Such tactics bore fruit, and, while execrable, they are viscerally understandable. It is harder to fathom elites that chose to join in the destruction. Lured by power, prestige, or access, demagogues survived and thrived on the overt or tacit assent of hundreds of followers. The terrors of the oppressed too often obscure the moral degradation of the willing, those who legitimize and stabilize wicked leaders.
Not even absolute monarchs reign without aid and comfort. In popular governments, demagogues come to power on the backs of endorsements, contributions, and herculean amounts of verbal deflection. Outlandish statements must be defended. Division must be justified. Danger must be excused. Demagoguery, even in its softer forms, is facilitated by helping hands.
These are “the King’s Men” that Warren reminds us of, the men from the Humpty Dumpty rhyme who swiftly ride to the rescue of their fragile master. The demagogue’s depravity is obvious to those without a corroded moral compass, but the King’s Men are guilty in a different way. They aid and abet. They paper over the disturbing and normalize the profane. Jack Burden realizes his role, but does he recognize his complicity quickly enough to find redemption? That question drives Warren’s novel.
Donald Trump is a conventional demagogue.
He whispers in the darkest corners of the American psyche. “There are forces aligned against you,” he slithers. “They” are the problem and, by implication, “I am the solution.” Be they liberals, immigrants, or the Chinese, the precise identity is irrelevant so long as the blame for our troubles can be shifted to someone else. Trump belittles. Trump demeans. Trump accosts with words and dances with brute force.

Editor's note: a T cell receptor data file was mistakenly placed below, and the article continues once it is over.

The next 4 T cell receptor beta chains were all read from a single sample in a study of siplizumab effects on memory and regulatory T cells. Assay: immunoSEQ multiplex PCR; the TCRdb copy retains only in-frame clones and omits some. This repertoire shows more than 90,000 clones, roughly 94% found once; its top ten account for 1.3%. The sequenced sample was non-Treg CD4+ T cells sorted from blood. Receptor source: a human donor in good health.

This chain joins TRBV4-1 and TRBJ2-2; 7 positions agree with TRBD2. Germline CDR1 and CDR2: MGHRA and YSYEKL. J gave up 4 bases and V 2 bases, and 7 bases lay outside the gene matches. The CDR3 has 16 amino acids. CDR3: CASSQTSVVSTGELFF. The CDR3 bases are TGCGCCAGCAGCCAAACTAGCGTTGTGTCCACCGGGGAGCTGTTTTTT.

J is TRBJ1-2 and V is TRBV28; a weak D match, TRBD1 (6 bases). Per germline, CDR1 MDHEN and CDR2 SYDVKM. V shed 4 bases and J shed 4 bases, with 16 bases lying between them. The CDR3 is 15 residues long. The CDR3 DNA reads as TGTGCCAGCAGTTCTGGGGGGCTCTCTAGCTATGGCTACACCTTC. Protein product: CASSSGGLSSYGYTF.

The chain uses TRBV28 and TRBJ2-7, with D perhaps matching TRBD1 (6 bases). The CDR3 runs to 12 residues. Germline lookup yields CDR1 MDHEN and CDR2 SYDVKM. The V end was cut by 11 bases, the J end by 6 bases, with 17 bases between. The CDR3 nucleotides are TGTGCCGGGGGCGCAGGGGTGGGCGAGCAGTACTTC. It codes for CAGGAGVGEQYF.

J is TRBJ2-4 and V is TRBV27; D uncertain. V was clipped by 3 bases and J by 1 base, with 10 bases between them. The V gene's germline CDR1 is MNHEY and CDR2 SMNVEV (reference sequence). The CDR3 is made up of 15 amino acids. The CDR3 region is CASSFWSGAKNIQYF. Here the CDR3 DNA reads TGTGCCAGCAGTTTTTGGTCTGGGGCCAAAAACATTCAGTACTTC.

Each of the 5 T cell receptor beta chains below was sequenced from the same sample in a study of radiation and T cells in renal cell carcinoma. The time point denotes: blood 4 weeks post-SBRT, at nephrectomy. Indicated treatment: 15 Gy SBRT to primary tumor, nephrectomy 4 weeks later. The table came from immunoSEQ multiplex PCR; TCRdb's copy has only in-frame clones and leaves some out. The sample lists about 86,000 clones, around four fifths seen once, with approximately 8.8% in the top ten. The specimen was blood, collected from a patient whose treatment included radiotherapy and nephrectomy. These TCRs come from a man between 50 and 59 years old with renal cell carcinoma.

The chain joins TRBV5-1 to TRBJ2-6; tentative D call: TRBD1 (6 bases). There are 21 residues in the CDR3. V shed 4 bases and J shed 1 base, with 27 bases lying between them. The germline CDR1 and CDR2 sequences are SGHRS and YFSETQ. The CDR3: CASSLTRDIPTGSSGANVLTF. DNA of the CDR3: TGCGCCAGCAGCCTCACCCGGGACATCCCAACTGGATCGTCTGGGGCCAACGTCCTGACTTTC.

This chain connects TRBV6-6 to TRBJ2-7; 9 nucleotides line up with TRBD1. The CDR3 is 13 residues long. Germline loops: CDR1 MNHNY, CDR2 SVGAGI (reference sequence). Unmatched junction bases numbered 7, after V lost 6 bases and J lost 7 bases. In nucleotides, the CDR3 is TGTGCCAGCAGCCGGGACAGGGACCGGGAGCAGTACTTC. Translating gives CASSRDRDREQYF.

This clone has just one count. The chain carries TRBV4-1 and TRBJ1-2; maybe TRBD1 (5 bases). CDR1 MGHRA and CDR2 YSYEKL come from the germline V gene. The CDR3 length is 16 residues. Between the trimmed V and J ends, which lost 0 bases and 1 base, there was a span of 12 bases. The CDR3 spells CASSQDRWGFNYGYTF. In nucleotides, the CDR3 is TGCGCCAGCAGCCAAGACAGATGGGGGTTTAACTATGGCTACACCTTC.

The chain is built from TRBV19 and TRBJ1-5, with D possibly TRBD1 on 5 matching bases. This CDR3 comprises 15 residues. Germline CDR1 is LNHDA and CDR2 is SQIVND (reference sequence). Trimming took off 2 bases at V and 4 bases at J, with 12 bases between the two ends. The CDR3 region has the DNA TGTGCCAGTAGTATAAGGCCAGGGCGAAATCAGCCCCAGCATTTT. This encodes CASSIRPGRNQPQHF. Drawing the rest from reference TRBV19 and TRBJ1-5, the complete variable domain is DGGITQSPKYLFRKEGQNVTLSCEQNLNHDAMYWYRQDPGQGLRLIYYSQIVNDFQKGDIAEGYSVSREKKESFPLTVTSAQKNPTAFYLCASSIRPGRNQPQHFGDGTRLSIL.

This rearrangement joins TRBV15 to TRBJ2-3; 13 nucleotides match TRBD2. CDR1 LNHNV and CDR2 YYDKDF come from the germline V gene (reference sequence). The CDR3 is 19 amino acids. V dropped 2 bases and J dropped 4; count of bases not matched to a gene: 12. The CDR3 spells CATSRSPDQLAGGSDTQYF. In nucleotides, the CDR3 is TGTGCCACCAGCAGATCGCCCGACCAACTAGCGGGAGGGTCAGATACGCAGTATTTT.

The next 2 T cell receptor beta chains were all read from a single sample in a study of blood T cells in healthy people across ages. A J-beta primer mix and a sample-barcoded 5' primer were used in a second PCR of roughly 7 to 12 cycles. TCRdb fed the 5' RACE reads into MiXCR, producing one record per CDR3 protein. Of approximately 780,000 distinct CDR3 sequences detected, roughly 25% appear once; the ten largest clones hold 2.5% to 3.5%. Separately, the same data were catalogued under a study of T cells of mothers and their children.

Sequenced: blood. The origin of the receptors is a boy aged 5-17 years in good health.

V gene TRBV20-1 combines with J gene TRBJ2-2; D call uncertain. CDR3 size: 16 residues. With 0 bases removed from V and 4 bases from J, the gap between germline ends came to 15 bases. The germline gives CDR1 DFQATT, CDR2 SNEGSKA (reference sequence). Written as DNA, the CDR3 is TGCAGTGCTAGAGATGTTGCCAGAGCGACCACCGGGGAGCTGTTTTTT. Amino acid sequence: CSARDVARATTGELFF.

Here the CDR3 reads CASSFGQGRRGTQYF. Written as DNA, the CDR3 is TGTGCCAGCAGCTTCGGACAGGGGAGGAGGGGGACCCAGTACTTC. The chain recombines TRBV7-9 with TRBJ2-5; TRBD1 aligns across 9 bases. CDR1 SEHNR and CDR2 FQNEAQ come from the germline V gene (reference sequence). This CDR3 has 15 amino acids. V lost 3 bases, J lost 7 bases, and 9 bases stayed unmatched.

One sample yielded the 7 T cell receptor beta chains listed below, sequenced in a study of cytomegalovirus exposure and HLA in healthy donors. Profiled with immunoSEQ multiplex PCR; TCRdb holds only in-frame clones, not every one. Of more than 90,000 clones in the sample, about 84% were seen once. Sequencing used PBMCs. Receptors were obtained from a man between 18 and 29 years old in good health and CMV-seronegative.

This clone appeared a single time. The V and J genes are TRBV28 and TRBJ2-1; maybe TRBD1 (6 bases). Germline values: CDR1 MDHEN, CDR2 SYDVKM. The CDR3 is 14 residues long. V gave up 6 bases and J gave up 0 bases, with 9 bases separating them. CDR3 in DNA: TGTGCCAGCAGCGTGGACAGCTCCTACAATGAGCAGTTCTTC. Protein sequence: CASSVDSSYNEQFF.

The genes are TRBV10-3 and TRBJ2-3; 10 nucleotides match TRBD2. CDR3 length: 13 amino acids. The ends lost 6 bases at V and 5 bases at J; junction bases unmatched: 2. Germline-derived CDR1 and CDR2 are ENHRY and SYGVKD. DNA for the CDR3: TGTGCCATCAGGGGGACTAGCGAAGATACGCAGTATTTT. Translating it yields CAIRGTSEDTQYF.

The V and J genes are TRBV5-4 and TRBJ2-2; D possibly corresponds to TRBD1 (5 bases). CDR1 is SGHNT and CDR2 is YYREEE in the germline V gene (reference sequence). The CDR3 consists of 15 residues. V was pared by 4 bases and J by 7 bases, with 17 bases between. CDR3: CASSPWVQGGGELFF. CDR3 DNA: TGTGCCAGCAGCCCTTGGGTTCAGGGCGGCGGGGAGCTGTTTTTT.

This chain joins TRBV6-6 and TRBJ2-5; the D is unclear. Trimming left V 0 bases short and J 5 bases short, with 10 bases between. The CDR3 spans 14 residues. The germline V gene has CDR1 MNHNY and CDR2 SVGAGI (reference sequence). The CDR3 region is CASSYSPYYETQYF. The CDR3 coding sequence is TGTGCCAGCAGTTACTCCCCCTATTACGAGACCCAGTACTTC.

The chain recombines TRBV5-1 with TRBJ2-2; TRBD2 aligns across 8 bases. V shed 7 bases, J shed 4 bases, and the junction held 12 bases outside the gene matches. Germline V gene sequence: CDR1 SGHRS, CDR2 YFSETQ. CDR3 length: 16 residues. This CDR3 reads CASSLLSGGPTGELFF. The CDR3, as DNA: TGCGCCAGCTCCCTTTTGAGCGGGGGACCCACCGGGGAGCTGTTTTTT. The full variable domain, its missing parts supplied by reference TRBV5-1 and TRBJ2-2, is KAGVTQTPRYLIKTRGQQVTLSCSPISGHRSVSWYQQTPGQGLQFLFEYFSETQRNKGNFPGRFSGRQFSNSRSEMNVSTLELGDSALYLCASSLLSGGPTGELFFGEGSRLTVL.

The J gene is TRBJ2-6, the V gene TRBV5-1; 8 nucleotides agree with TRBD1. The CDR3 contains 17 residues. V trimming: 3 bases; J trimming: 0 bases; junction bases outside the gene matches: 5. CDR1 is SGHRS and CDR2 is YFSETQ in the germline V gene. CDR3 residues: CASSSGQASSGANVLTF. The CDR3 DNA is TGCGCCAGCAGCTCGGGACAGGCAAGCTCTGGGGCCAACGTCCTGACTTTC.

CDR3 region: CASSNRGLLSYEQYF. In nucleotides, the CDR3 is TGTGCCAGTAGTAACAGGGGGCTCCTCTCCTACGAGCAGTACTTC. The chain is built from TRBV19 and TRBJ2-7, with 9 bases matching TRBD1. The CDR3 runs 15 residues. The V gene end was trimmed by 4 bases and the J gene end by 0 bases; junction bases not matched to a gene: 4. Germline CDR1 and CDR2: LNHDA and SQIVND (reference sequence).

He offers to pay the legal fees for supporters who beat protestors. He has threatened “trouble” if the Republican convention tips toward another candidate. Instead of wielding Willie Stark’s meat ax, Trump prefers his Twitter feed, which slices through imagined obstacles that seize his attention. And, if the nomination process unfolds as it has, as with Willie Stark, there may be no more Republicans, but only Donald, who, through his thrashing, will have torn to ribbons the party Lincoln built.
Trump’s Men are a growing tribe. These elite enablers are drawn, it seems, to the spectacle and the possibilities. Many motivations underlie their endorsements or political cover. Perhaps they want a cabinet post, or maybe to revive a fading career. For others, the billionaire’s gold shavings might make a tidy pile of wealth. There are also a few who wish only to bask in the glow of relevance or celebrity.
Jerry Falwell, Jr., compared Trump to King David and sold The Donald to evangelicals by excusing his biblical illiteracy and claiming, “we are not electing a pastor.”